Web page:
Feature Magazine Article by Rebecca Fawcett-Smith

Consultant, author and presenter in Autism Spectrum Disorders (ASD), Redcliffe local Anna Tullemans has been working closely with schools, teachers and parents for close to three decades.

Read the Feature Magazine article here.

The mother of a 34-year-old son who was diagnosed with Asperger’s Syndrome at the age at six, Anna became an expert in her field by researching how she could help her own son, an then passing that information on to teachers and other parents.

“At the time of my son’s Asperger‘s Syndrome diagnosis (now known as autism spectrum disorder), there wasn‘t a lot of information available on what they called mild autism or high functioning autism,” explained Anna.

“The only types of information that you could get your hands on was all about autism, and the advice was to put those with the developmental condition in an institution, lock them away and target about them. Even our psychiatrist at the time said that our son would never learn to drive a car, he‘d never get married and have children, and that he‘d probably suicide by the time he was fifteen years old, and it was quite overwhelming.

“But me being me. I decided that our son wasn‘t going to suicide at fifteen, and I needed to find out how I could stop that from happening. So I do lots and lots of research. and found that there was some information coming out of the United States at the time around Asperger’s and high functioning autism and what we could do.”

Relocating from Melbourne to Queensland in the nineties. Anna was dismayed at the lack of local resources and support services available. Galvanised into action, she [founded the Asperger Syndrome Support Network (Old) lnc in l995, and within just two months, 800 families had joined the organisation,

“There was a wealth of information for anyone who had a classically nonverbal, head banging autistic child. but for someone like my son who was quite high functioning but who would scream at particular sounds. who’d put holes in walls. and who could be a beautiful, beautiful child one second and then the most amazing terror in the next, there wasn’t a lot at help available,” explained Anna.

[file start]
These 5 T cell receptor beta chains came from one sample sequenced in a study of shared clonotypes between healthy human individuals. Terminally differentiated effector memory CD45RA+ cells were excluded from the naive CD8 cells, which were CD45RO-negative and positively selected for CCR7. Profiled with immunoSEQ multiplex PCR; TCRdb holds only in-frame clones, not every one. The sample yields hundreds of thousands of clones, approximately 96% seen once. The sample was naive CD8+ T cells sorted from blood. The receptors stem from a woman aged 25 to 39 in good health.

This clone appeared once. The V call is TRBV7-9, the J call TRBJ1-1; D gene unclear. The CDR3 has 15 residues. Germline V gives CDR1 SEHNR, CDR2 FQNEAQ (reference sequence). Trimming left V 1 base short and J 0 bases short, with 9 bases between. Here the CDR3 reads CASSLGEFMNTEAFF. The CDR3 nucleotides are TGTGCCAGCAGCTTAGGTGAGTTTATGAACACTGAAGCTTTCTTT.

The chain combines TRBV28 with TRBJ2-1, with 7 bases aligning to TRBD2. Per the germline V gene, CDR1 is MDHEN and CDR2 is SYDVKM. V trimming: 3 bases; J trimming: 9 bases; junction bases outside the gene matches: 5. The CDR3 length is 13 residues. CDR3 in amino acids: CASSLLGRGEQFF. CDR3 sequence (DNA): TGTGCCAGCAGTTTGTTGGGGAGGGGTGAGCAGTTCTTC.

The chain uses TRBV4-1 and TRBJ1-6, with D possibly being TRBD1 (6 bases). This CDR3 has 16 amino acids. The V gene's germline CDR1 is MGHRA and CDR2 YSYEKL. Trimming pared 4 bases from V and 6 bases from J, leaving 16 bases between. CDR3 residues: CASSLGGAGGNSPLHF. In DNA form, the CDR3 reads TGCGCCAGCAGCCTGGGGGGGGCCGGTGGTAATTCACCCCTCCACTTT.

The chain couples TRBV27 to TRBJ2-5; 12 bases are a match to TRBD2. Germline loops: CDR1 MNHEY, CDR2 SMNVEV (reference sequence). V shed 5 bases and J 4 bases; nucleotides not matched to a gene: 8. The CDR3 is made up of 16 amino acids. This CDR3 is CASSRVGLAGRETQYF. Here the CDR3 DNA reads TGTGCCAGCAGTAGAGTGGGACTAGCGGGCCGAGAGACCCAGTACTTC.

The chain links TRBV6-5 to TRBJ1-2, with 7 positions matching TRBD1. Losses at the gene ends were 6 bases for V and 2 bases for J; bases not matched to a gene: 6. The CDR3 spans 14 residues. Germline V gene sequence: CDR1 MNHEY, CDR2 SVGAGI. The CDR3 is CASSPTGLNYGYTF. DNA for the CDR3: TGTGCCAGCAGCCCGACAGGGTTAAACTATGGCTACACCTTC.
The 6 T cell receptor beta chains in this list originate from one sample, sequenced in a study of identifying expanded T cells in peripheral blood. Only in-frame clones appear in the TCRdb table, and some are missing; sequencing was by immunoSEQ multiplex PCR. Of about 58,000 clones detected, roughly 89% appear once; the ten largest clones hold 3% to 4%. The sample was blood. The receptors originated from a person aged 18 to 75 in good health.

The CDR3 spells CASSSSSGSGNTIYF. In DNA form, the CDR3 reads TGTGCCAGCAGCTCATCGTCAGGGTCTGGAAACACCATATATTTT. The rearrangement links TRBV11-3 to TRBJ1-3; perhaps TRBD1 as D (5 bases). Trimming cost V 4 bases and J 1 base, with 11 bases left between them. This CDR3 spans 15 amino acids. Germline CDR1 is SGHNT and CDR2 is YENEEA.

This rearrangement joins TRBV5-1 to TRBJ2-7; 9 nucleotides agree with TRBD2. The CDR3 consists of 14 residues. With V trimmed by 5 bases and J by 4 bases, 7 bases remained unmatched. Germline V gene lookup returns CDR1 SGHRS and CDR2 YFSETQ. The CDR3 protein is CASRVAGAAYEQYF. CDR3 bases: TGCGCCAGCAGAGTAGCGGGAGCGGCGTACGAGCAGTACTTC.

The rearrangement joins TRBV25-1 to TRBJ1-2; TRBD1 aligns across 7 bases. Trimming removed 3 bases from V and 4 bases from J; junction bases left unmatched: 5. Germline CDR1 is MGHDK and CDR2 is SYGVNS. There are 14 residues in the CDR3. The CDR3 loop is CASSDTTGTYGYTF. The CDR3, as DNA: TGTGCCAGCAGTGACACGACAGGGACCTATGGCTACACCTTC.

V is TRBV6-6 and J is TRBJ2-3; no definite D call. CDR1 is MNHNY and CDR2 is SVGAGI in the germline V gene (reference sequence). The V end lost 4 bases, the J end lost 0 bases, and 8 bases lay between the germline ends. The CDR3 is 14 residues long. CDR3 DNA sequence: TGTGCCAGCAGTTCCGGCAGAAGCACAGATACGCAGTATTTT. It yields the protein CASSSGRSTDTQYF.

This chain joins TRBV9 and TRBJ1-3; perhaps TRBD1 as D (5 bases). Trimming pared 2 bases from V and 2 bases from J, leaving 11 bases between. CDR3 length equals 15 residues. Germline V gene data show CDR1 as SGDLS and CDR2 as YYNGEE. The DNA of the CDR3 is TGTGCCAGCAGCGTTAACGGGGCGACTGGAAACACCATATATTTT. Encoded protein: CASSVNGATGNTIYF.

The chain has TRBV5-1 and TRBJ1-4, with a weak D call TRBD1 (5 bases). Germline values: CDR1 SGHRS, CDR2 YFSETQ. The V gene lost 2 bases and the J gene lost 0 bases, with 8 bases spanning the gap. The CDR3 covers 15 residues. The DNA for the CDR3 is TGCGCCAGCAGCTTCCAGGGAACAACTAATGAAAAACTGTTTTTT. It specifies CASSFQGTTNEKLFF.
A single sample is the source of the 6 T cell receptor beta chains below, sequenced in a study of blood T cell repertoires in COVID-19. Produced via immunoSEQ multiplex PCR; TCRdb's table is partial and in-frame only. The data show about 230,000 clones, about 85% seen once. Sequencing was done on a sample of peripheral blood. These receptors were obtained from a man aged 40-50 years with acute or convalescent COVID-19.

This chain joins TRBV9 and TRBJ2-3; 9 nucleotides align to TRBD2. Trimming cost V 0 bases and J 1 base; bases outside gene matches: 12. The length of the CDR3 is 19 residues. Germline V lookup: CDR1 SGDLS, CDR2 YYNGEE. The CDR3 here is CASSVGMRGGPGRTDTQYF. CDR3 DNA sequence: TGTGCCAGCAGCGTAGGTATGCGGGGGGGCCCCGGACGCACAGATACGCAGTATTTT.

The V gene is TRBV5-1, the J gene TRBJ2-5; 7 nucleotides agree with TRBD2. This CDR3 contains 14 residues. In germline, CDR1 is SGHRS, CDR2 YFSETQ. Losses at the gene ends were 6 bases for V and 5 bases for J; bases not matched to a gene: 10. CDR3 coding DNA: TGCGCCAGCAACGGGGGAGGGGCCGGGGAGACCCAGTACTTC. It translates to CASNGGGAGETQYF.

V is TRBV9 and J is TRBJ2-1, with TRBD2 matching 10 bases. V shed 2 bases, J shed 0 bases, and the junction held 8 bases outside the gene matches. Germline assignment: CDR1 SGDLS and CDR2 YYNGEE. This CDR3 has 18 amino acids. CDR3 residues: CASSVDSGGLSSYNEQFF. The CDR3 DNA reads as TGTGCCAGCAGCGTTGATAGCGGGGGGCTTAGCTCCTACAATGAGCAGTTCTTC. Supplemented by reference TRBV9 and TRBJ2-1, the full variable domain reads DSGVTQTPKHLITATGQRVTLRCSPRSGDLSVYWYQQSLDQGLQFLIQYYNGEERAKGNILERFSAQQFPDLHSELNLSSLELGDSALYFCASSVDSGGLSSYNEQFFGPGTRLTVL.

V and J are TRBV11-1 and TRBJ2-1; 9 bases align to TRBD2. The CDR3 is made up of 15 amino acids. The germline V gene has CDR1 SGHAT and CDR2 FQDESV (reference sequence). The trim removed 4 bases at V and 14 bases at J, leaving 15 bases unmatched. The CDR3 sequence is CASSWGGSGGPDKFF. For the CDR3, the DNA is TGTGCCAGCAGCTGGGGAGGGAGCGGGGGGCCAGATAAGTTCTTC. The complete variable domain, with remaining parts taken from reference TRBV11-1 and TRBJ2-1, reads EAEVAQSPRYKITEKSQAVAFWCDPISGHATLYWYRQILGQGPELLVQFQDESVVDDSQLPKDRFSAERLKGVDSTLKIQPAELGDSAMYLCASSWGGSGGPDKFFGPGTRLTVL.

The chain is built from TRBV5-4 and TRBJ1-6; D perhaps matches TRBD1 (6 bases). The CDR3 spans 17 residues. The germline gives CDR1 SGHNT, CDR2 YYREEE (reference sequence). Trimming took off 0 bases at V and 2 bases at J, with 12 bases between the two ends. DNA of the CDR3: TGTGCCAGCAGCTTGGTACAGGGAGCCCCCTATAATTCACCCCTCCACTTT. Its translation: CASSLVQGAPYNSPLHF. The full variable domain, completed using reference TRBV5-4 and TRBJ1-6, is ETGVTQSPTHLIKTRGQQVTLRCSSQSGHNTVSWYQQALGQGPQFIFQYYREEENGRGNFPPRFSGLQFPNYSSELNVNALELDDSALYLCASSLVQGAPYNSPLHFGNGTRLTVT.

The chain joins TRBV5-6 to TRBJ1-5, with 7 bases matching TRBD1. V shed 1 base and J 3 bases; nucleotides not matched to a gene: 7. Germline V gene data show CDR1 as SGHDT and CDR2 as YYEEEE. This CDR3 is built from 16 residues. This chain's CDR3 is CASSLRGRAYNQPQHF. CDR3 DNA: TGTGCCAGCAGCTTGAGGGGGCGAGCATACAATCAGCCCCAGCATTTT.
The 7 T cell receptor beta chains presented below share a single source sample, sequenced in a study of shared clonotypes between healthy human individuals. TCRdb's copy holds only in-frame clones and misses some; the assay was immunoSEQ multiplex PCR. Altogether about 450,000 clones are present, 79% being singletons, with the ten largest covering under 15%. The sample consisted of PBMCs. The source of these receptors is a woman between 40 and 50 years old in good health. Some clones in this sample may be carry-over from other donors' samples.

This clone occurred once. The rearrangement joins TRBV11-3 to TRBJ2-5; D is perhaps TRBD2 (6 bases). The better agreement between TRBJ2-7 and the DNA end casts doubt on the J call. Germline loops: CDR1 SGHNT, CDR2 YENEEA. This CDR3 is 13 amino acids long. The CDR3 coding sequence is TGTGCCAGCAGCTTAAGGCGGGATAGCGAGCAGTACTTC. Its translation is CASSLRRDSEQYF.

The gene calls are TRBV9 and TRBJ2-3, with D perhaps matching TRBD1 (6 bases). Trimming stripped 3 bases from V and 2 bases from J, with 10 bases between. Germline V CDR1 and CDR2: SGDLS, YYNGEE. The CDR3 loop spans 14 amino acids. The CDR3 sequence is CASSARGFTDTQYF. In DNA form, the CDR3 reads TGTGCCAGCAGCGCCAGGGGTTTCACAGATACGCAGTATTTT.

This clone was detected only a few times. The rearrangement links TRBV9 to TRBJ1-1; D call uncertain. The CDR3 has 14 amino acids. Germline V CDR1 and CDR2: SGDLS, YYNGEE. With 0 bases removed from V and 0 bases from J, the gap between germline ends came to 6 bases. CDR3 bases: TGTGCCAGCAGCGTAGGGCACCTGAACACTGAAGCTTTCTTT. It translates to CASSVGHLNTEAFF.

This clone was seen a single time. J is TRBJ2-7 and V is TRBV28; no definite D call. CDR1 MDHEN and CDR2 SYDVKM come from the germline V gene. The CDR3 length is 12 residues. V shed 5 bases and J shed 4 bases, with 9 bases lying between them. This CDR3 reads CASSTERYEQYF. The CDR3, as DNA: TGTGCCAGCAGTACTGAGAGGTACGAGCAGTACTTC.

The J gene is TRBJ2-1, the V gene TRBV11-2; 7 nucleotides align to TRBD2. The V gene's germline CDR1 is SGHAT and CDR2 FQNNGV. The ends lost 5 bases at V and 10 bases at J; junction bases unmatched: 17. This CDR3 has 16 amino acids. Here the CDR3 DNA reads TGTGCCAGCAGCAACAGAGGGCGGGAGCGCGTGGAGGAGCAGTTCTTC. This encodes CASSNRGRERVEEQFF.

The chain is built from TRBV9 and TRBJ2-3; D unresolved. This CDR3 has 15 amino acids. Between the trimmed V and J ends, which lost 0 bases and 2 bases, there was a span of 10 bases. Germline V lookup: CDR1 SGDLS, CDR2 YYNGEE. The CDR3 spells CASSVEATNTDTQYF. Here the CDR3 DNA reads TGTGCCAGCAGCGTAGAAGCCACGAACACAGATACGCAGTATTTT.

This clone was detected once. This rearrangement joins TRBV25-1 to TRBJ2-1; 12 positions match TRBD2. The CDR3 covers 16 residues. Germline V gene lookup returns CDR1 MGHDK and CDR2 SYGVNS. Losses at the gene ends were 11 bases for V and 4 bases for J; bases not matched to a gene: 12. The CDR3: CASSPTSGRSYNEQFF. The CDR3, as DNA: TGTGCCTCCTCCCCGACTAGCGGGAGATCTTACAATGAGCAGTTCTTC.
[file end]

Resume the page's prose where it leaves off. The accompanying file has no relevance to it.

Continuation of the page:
President at the organisation for seven years, Anna oversaw its growth as a fledgling support group for parents to what is now Asperger Services Australia Ltd. Still actively involved as a consultant, Anna facilitates parent support groups on everyday inclusion and successful behaviour strategies for both at home and at school.

“Sadly, the some sorts of issues that I experienced thirty years ago are still popping up in schools now,‘ said Anna. “so it is about being able to give at support to parents to say, these are [he things you need a talk to your teacher about, and these are the things that we can do in the classroom that will help your child be settled without too much input from the teacher.”

Holding a Diploma in Education Support. Anna is passionate about sharing and communicating information and strategies to school and teachers, particularly in relation to managing sensory issues which often accompany ASD.

“One of the biggest issues for teachers is managing behaviour triggered by sensory issues.” said Anna. “Any of the live senses that we have – sight. sound. smell, taste, and touch — can all significantly affect a child with ASD in a classroom at any stage of any day, and the worst part is that you could learn about a child in a classroom who does this, this and this when there are loud noises but another child could react very differently and display different behaviours again. Teachers therefore need to have quite a number at different strategies in place. and that is where I come in.”

To the many parents and carers of children with ASD who are undertaking home education as a result at COVID-19 restrictions, Anna suggests establishing structure and routine using the ‘Now, Next. Later’ template and Coronavirus specific script, both available on her website.

“The ‘Now. Next. Later’ template provides a visual reminder of NOW we are going to do this, NEXT we are going to do that, and then LATER you can go and do your most favourite thing that you love doing, such as playing on the computer, playing with LEGO or reading a book.

“I would also suggest that parents build in lots and lots of break time, and that they make sure that the child has time to walk away and clear [heir head before coming back and starting afresh.

“Lastly. I would suggest having some sensory tools available, as a lot at our kids need a fidget tool that they can squeeze, clip and rub.”

The author at ten books, Anna is currently writing an article on sensory issues for Learning Difficulties Coalition (LDC), a coalition of individuals and parent support groups which provides support and information about children (5 to 18 years) with learning difficulties and related conditions

“I think it is so important for parents. teachers, grandparents and family friends to understand that sensory issues play a big part in behaviour, because behaviour is what people see, and it is behaviour that people make judgment calls on. But it we look deeper into that behaviour we usually find that it is some sort of sensory issue going on in the background.”